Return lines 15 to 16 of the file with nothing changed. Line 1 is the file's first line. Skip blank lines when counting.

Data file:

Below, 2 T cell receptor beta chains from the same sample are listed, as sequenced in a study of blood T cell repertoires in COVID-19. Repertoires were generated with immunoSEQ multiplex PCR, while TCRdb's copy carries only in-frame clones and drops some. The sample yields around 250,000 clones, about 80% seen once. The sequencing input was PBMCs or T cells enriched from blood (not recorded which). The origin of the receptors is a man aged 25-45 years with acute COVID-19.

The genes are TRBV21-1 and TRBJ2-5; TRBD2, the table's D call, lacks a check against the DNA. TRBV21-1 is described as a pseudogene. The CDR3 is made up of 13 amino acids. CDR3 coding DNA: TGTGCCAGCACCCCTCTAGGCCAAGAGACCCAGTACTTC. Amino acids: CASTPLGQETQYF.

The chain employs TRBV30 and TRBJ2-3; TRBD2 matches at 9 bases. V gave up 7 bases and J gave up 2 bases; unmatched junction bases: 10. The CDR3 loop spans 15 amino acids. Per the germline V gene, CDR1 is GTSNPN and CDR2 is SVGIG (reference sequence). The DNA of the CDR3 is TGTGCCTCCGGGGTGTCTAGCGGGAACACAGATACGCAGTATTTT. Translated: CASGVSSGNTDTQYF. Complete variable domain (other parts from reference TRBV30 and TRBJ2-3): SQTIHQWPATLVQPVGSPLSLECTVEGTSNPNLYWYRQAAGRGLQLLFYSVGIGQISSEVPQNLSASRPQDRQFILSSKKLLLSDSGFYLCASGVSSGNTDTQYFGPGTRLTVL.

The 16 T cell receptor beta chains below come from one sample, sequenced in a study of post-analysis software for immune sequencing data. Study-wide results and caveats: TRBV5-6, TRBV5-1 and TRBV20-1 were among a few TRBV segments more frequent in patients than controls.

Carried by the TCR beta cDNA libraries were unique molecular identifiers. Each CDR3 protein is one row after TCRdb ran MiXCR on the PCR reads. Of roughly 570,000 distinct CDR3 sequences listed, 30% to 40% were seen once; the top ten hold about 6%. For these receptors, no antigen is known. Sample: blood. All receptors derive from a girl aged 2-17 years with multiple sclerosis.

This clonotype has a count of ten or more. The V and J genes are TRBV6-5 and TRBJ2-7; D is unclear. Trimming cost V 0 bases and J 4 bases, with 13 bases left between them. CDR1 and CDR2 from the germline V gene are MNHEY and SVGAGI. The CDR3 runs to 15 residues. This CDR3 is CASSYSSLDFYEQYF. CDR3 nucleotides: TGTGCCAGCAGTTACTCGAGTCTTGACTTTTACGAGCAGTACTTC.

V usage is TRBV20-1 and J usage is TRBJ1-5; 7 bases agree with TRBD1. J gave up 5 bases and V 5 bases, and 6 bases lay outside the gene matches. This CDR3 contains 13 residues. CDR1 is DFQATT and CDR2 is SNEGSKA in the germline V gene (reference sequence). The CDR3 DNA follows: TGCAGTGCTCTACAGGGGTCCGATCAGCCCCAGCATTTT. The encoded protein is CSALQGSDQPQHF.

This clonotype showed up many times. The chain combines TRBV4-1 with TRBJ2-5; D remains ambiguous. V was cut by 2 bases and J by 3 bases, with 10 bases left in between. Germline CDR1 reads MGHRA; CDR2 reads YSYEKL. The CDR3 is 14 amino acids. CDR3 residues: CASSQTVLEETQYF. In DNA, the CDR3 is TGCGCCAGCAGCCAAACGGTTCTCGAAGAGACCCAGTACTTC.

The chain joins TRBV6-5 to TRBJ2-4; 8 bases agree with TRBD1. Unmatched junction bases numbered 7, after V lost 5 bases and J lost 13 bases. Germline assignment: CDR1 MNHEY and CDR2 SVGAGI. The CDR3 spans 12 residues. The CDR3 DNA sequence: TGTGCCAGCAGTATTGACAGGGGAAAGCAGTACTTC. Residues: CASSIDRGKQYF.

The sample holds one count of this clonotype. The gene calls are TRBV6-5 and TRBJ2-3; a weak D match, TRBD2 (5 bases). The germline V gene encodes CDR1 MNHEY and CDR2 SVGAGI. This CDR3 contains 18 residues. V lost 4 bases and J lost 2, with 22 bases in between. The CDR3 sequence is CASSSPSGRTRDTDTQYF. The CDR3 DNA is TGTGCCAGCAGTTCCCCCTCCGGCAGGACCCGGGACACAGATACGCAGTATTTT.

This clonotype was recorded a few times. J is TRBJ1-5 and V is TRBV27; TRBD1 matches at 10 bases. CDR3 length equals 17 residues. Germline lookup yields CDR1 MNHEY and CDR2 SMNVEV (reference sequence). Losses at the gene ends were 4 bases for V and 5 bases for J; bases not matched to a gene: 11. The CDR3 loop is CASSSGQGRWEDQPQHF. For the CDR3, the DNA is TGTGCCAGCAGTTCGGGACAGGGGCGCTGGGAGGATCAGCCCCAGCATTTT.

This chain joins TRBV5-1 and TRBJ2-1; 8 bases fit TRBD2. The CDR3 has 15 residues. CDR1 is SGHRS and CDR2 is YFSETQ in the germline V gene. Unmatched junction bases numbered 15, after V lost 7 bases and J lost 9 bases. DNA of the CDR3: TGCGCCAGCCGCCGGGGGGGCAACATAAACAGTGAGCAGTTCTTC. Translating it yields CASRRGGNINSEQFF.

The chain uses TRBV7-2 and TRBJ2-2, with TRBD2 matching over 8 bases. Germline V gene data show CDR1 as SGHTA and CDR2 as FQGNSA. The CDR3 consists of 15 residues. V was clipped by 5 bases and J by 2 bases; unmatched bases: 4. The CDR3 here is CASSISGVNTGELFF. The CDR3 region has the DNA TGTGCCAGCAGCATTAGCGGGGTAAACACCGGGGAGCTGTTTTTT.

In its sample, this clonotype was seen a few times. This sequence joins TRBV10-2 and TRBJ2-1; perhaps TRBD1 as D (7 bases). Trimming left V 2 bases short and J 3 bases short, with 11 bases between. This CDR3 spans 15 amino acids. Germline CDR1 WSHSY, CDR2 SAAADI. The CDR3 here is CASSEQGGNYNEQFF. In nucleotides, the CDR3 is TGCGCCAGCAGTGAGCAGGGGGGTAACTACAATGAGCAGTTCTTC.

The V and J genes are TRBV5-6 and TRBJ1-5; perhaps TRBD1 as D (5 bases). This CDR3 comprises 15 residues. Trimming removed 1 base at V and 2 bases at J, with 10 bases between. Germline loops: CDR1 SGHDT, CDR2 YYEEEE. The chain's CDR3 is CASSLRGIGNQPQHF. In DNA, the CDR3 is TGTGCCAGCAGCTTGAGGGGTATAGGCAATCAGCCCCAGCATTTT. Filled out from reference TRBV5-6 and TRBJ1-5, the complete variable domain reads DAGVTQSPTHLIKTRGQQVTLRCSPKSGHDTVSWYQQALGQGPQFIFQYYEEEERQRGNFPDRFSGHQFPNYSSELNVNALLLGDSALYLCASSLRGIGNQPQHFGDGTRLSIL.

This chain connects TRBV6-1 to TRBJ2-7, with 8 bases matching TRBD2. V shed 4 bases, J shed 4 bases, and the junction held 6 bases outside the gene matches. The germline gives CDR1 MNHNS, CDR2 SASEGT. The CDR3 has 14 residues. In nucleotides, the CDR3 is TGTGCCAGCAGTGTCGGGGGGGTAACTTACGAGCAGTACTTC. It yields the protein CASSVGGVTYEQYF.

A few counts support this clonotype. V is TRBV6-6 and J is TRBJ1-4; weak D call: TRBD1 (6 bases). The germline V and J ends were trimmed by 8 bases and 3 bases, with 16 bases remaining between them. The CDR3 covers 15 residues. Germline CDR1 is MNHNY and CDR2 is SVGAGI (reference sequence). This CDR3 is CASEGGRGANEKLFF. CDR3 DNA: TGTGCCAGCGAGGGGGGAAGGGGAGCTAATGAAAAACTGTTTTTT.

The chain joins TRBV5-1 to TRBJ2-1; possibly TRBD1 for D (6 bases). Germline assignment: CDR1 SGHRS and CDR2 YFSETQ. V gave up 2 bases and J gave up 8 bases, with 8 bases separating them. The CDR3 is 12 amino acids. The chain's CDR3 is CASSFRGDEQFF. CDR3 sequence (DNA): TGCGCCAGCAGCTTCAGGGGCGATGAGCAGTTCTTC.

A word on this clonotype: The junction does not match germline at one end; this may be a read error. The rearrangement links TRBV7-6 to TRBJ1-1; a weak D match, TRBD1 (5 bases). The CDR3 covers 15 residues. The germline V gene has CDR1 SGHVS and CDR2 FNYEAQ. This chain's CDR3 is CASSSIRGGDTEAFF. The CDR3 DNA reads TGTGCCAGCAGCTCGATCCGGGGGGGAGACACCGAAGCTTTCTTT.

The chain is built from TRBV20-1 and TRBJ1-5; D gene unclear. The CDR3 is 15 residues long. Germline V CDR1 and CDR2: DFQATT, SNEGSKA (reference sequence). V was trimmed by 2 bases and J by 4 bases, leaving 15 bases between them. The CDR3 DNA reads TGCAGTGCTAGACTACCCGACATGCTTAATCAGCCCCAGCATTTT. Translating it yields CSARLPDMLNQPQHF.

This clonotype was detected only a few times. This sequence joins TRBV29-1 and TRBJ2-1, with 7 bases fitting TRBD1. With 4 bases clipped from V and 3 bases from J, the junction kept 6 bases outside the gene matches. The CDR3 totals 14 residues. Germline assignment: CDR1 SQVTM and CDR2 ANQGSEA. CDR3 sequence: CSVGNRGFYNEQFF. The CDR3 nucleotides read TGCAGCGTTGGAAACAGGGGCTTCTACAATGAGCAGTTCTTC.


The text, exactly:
The V and J genes are TRBV5-6 and TRBJ1-5; perhaps TRBD1 as D (5 bases). This CDR3 comprises 15 residues. Trimming removed 1 base at V and 2 bases at J, with 10 bases between. Germline loops: CDR1 SGHDT, CDR2 YYEEEE. The chain's CDR3 is CASSLRGIGNQPQHF. In DNA, the CDR3 is TGTGCCAGCAGCTTGAGGGGTATAGGCAATCAGCCCCAGCATTTT. Filled out from reference TRBV5-6 and TRBJ1-5, the complete variable domain reads DAGVTQSPTHLIKTRGQQVTLRCSPKSGHDTVSWYQQALGQGPQFIFQYYEEEERQRGNFPDRFSGHQFPNYSSELNVNALLLGDSALYLCASSLRGIGNQPQHFGDGTRLSIL.

This chain connects TRBV6-1 to TRBJ2-7, with 8 bases matching TRBD2. V shed 4 bases, J shed 4 bases, and the junction held 6 bases outside the gene matches. The germline gives CDR1 MNHNS, CDR2 SASEGT. The CDR3 has 14 residues. In nucleotides, the CDR3 is TGTGCCAGCAGTGTCGGGGGGGTAACTTACGAGCAGTACTTC. It yields the protein CASSVGGVTYEQYF.